BUFFALO MARINE SERVICES INC. v. U.S.

No. 10-41108.

663 F.3d 750 (2011)

BUFFALO MARINE SERVICES INCORPORATED; Limit (No. 2) Limited; New York Marine & General Insurance Company, Plaintiffs-Appellants, v. UNITED STATES of America, Defendant-Appellee.

United States Court of Appeals, Fifth Circuit.

November 22, 2011.


Attorney(s) appearing for the Case

George M. Chalos (argued), Chalos & Company, P.C., Oyster Bay, NY, for Plaintiffs-Appellants.

Sarah Susan Keast , Trial Atty. (argued), U.S. Dept. of Justice, Washington, DC, for Defendant-Appellee.

Before JONES, Chief Judge, and HIGGINBOTHAM and SOUTHWICK, Circuit Judges.


PATRICK E. HIGGINBOTHAM, Circuit Judge:

This appeal arises out of an oil spill on the Neches River. Appellants challenge the National Pollution Funds Center's final claim determination denying reimbursement for costs arising from the spill. The district court rejected appellants' challenge to the agency's claim determination. We affirm.

I.

In August 2004, a barge and a tug owned by appellant Buffalo Marine Services, Inc. ("Buffalo Marine") attempted to dock alongside the TORM MARY, a large tanker ship, in order to deliver fuel that had been ordered by entities responsible for the tanker ship (collectively, "the Torm"). The fuel delivery never took place. Buffalo Marine's barge collided with the TORM MARY, rupturing the vessel's skin and adjacent fuel-oil tank. As a result of the rupture, approximately 27,000 gallons of heavy fuel oil spilled into the Neches River. Buffalo Marine, the Torm, and their insurers coordinated the clean-up effort, assessed at a cost of $10.1 million.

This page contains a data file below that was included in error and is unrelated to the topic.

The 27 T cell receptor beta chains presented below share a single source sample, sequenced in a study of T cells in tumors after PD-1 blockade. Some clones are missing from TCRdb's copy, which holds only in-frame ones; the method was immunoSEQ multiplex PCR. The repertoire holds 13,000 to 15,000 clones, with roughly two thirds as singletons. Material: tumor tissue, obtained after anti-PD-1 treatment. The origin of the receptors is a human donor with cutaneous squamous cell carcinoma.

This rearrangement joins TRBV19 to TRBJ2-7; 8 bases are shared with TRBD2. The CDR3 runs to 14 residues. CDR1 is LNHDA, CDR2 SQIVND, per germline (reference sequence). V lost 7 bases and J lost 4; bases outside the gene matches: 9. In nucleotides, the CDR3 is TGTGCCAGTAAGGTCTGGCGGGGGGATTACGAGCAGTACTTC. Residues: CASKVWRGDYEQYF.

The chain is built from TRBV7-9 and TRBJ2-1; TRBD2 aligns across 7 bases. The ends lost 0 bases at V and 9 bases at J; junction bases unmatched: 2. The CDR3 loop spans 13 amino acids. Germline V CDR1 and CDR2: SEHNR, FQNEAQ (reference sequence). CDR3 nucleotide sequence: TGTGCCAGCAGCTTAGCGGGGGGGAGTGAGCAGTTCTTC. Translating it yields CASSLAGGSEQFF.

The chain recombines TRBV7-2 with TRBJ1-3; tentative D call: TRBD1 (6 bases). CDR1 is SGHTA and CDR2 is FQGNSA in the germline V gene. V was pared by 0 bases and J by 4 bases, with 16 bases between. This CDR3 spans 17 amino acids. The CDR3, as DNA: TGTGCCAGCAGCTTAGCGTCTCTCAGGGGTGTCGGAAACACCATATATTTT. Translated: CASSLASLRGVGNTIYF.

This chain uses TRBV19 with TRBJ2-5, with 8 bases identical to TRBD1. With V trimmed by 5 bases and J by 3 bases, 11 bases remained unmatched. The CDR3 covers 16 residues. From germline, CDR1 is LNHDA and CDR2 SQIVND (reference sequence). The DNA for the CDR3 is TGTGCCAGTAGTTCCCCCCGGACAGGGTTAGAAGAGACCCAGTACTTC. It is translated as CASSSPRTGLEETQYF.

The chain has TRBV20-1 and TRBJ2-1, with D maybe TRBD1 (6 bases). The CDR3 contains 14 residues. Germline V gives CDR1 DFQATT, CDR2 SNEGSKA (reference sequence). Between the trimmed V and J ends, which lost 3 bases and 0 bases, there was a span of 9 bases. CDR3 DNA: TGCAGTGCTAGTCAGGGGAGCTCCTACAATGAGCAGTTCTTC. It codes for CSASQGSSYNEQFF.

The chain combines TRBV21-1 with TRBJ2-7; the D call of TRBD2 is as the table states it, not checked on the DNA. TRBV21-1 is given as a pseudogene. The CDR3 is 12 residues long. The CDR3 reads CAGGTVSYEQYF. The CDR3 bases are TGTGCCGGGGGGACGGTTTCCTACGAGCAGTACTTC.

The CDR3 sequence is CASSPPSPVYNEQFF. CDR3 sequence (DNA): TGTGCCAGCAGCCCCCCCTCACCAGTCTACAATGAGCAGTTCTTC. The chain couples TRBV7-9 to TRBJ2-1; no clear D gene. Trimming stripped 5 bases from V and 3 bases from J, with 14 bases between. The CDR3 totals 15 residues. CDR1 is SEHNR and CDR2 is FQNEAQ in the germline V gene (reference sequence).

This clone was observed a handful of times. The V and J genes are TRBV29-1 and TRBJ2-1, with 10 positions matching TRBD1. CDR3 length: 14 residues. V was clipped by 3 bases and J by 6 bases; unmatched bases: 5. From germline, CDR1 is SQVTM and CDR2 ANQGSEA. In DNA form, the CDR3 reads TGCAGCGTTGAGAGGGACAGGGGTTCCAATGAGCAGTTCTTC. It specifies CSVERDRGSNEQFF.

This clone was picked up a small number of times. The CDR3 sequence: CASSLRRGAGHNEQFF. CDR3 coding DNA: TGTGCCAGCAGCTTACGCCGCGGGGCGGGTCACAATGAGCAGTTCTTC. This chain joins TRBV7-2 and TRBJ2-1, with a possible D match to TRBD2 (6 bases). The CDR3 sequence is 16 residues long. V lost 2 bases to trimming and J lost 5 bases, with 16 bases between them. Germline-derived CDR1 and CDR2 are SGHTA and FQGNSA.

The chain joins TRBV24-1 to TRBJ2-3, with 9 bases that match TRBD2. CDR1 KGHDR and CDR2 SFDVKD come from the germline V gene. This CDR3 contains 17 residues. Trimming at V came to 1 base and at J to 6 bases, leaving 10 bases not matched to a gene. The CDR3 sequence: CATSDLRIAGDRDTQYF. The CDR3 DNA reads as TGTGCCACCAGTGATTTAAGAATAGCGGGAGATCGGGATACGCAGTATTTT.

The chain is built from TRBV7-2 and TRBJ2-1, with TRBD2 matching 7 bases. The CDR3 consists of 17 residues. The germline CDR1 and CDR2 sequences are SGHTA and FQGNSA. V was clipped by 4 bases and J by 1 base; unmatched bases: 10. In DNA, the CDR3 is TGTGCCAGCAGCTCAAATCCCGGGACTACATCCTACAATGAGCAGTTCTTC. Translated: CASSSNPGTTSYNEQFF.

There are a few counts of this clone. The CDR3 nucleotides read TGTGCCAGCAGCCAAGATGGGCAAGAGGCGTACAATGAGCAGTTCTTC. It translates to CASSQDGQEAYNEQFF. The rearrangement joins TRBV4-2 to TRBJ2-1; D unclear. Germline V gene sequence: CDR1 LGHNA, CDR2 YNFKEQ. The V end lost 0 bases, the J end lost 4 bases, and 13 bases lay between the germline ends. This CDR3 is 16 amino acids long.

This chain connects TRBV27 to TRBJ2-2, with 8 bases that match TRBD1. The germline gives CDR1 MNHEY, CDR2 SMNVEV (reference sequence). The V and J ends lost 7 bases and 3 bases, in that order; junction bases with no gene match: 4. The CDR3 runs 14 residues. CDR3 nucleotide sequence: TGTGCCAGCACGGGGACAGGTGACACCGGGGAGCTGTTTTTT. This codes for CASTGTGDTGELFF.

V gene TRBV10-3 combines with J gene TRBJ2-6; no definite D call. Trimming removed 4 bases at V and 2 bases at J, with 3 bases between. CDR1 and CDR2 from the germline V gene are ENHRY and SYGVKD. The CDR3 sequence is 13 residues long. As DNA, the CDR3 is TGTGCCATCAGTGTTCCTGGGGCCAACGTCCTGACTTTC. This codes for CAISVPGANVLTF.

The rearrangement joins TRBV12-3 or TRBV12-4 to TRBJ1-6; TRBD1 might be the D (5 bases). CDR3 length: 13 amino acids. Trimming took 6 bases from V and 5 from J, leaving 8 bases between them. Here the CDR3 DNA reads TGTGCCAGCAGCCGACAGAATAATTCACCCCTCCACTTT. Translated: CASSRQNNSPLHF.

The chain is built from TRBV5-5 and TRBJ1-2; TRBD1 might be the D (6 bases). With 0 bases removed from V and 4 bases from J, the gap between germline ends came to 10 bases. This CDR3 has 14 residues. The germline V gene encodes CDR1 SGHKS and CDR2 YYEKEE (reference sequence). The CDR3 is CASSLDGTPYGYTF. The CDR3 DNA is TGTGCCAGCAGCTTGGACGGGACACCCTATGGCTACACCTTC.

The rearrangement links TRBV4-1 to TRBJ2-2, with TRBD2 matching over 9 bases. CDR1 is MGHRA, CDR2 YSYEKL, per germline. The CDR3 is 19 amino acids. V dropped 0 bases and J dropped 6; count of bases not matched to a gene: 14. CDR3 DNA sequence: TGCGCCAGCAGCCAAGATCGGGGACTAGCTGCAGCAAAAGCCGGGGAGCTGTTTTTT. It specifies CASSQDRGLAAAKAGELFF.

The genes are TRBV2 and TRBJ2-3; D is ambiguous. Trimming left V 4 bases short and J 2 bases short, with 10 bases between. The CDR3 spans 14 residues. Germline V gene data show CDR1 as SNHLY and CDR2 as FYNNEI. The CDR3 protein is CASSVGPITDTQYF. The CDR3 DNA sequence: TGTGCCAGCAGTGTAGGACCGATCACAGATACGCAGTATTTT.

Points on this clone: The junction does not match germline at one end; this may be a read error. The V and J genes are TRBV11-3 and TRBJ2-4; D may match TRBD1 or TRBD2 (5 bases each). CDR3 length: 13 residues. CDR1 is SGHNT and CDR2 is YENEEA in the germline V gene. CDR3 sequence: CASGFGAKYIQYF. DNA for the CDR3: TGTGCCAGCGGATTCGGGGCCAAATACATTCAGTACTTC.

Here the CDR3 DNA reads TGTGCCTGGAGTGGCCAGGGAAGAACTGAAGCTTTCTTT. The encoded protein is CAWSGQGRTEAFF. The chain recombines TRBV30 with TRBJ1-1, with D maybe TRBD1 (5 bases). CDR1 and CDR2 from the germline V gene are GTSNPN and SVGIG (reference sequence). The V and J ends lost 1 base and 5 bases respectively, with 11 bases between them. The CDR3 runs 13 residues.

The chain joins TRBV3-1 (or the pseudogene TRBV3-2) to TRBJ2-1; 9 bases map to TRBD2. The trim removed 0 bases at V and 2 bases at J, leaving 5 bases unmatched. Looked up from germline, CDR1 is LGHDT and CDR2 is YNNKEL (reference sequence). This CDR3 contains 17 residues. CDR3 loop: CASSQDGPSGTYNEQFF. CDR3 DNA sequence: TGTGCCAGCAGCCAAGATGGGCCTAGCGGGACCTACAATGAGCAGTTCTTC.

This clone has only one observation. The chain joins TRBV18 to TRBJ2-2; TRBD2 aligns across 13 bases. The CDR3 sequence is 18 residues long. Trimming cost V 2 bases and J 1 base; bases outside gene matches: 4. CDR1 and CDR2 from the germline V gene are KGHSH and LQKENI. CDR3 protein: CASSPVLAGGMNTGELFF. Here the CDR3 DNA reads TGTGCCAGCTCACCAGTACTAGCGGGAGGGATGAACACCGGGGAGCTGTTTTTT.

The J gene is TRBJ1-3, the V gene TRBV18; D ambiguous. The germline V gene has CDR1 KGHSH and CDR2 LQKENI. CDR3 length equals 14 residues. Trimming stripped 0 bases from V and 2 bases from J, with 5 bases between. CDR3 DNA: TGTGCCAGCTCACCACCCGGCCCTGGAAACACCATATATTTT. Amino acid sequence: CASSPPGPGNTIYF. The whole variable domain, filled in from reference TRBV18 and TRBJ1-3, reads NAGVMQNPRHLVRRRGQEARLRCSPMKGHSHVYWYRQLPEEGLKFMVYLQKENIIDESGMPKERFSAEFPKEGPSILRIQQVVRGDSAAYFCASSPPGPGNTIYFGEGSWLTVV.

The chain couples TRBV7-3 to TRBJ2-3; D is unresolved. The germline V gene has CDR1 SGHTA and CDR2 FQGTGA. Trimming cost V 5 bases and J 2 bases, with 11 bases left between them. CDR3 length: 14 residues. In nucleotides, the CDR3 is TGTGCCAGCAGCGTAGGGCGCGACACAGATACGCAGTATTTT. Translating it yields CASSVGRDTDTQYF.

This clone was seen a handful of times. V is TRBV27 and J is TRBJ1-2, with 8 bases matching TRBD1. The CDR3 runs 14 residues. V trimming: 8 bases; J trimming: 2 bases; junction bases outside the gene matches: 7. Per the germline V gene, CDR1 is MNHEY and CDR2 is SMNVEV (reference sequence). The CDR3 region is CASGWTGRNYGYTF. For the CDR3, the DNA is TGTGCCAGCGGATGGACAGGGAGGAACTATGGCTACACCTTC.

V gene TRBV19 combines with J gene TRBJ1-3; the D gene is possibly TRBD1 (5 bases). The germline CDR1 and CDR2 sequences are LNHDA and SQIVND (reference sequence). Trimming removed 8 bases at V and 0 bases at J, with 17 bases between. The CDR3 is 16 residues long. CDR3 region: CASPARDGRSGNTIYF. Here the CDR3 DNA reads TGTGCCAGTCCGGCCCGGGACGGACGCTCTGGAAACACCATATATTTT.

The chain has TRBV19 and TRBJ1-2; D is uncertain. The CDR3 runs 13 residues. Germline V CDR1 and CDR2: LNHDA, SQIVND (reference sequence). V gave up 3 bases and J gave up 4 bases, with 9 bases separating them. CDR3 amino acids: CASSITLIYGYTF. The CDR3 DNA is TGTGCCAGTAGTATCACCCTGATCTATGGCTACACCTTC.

The Oil Pollution Act of 1990 ("OPA") creates a strict-liability scheme for the costs of cleaning up oil spills: "each responsible party for a vessel . . . from which oil is discharged . . . is liable for the removal costs and damages . . . that result from such incident."1 The "responsible party" for a vessel is "any person owning, operating, or demise chartering the vessel."2 The liability of the responsible party is capped at a dollar limit that is set by statute; the limit is based on the gross tonnage of the responsible party's vessel.3 If the cleanup costs exceed the statutory limit, the responsible party can seek to have those excess costs reimbursed by the Oil Spill Liability Trust Fund.4 In this case, because the oil spilled from the TORM MARY, the Torm was the "responsible party" under the OPA's strict liability scheme.

However, a responsible party may have a complete defense to liability under § 2703(a)(3) if it "establishes, by a preponderance of the evidence," that the oil spill was "caused solely by . . . an act or omission of a third party, other than . . . a third party whose act or omission occurs in connection with any contractual relationship with the responsible party."5 Section 2703(a)(3) also requires a showing that the responsible party exercised due care with respect to the spilled oil and that it took precautions against the foreseeable acts or omissions of the third party to whom it is attempting to shift liability.6

On March 16, 2007, the owners and insurers of the three vessels involved in the spill jointly submitted a request for reimbursement of their cleanup expenses to the Coast Guard's National Pollution Funds Center ("NPFC"), which is the agency charged with administering the Oil Spill Liability Trust Fund.7 The request sought to declare Buffalo Marine the sole "third-party" cause of the spill, exonerate the Torm, substitute Buffalo as the formal "responsible party" for cleanup costs, and limit Buffalo Marine's liability to $2 million—the approximate value of the barge— pursuant to the OPA.8